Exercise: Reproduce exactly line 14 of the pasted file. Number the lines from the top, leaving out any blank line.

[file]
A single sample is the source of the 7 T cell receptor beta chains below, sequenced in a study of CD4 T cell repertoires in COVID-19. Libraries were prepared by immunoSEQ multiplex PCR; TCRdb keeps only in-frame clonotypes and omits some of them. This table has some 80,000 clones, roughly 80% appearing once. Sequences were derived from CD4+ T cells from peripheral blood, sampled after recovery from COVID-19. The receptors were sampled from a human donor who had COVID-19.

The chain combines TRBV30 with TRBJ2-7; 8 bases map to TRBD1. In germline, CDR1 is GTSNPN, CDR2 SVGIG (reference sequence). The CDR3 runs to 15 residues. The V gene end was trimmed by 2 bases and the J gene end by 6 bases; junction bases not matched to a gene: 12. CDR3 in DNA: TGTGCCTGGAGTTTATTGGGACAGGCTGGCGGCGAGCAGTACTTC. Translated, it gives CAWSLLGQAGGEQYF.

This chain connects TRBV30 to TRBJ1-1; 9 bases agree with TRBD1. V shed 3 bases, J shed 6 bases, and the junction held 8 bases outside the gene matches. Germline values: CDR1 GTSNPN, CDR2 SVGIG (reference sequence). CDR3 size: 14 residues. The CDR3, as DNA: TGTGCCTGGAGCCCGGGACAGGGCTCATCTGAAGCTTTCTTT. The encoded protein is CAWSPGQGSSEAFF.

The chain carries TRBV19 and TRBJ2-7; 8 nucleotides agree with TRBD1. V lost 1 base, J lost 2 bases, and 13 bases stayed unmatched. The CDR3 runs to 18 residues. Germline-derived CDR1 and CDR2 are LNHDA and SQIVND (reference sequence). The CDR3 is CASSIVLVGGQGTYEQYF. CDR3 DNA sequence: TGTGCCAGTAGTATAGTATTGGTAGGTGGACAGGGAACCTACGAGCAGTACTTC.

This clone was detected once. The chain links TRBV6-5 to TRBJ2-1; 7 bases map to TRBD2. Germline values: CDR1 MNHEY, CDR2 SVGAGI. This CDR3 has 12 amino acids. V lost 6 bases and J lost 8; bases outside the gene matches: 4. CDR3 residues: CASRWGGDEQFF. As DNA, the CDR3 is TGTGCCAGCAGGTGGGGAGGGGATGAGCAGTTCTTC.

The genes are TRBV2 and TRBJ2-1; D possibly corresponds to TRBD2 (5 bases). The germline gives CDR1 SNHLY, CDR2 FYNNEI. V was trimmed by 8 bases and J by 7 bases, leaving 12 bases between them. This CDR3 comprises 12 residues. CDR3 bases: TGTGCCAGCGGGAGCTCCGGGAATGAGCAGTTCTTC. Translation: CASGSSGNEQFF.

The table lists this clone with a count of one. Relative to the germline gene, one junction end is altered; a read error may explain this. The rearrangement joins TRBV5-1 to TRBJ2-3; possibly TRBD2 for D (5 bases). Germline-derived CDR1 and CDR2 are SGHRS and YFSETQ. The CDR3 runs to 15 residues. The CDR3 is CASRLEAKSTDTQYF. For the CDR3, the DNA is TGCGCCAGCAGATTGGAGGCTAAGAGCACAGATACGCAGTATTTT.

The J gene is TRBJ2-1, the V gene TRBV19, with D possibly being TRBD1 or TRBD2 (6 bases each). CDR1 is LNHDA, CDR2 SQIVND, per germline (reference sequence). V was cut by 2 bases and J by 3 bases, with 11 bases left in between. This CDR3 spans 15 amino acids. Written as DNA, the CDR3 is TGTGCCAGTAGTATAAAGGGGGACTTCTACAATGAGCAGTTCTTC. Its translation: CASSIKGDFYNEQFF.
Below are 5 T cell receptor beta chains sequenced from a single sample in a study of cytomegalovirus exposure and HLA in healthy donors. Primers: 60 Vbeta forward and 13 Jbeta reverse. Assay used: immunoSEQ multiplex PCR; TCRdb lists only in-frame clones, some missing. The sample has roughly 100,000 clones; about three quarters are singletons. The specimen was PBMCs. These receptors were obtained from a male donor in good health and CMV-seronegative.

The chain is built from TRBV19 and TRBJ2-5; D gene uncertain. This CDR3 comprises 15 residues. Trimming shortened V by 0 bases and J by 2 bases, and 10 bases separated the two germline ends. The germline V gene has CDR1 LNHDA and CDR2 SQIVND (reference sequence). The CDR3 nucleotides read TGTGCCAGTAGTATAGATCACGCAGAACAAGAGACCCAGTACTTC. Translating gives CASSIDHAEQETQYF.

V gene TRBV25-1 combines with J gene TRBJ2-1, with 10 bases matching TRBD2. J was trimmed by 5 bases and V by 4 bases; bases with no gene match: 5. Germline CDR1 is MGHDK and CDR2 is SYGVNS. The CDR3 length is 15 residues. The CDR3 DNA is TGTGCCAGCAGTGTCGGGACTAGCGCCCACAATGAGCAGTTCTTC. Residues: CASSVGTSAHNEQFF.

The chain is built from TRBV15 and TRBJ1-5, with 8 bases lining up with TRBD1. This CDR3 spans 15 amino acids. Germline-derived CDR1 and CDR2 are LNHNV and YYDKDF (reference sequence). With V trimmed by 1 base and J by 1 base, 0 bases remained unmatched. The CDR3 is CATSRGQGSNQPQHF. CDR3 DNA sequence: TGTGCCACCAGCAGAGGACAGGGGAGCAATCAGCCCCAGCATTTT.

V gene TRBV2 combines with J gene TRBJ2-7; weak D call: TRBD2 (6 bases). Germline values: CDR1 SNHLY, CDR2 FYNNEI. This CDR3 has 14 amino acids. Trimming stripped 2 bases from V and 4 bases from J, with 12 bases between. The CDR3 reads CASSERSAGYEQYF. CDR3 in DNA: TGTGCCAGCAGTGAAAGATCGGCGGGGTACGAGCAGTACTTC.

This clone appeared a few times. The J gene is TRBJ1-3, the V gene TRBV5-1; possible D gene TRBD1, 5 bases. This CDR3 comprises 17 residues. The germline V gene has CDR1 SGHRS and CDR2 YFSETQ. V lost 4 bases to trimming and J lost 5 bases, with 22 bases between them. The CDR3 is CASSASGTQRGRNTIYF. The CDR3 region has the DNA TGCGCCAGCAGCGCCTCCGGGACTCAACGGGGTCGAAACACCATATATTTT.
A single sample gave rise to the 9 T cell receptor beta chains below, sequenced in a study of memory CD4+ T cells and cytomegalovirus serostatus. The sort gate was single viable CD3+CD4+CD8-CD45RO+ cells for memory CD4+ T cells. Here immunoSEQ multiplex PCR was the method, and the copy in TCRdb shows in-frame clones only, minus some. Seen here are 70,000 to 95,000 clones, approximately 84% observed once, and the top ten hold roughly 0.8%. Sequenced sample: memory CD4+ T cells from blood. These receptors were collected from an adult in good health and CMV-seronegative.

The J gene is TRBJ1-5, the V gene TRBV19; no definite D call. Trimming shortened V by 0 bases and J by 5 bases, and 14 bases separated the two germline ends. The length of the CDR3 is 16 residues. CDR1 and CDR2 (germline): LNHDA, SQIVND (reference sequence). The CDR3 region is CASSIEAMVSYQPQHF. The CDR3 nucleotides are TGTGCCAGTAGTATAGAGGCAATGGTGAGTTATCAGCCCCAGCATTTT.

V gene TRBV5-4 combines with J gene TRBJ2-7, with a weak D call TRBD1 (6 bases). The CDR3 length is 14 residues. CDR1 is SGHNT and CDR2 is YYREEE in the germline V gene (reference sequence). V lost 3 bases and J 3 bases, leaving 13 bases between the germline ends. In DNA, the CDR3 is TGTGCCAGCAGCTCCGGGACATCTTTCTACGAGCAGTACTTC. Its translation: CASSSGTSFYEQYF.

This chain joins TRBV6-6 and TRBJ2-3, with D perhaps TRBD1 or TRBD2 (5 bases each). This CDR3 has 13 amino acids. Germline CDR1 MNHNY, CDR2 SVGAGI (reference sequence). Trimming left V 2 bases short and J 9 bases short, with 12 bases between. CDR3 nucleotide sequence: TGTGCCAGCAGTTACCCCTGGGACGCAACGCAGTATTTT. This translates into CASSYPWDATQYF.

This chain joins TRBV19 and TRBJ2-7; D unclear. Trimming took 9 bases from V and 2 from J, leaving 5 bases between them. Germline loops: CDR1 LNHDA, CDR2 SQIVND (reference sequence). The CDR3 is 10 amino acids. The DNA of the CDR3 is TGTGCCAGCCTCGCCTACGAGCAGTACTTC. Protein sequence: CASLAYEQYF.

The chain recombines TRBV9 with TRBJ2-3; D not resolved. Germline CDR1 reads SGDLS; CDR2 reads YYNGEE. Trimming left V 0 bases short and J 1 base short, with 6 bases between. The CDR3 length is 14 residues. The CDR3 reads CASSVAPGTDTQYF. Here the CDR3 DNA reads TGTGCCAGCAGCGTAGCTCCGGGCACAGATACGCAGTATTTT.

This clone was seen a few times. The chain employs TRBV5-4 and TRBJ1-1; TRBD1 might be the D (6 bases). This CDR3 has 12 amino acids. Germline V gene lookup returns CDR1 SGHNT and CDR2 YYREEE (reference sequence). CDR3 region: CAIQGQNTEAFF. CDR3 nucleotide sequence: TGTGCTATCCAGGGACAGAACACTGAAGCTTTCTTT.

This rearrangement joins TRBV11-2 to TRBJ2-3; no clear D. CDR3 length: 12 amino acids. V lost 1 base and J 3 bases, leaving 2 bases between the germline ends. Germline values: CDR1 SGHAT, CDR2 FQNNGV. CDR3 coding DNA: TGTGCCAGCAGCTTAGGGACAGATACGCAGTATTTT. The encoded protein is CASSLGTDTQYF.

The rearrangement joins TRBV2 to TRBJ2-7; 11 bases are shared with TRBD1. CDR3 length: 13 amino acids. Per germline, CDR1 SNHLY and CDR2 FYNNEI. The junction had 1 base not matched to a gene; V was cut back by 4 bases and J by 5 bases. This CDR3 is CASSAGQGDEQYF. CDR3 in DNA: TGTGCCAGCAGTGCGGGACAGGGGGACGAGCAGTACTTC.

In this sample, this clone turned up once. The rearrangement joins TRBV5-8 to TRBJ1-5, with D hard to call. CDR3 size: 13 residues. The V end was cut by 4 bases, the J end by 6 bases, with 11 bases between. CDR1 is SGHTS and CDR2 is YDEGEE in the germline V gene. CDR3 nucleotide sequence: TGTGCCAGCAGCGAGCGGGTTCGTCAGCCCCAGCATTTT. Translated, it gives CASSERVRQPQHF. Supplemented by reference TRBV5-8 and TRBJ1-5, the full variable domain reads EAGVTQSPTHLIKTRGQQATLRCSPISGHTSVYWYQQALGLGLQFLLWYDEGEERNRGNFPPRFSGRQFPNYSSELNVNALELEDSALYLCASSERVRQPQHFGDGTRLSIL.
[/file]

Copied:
This clone appeared a few times. The J gene is TRBJ1-3, the V gene TRBV5-1; possible D gene TRBD1, 5 bases. This CDR3 comprises 17 residues. The germline V gene has CDR1 SGHRS and CDR2 YFSETQ. V lost 4 bases to trimming and J lost 5 bases, with 22 bases between them. The CDR3 is CASSASGTQRGRNTIYF. The CDR3 region has the DNA TGCGCCAGCAGCGCCTCCGGGACTCAACGGGGTCGAAACACCATATATTTT.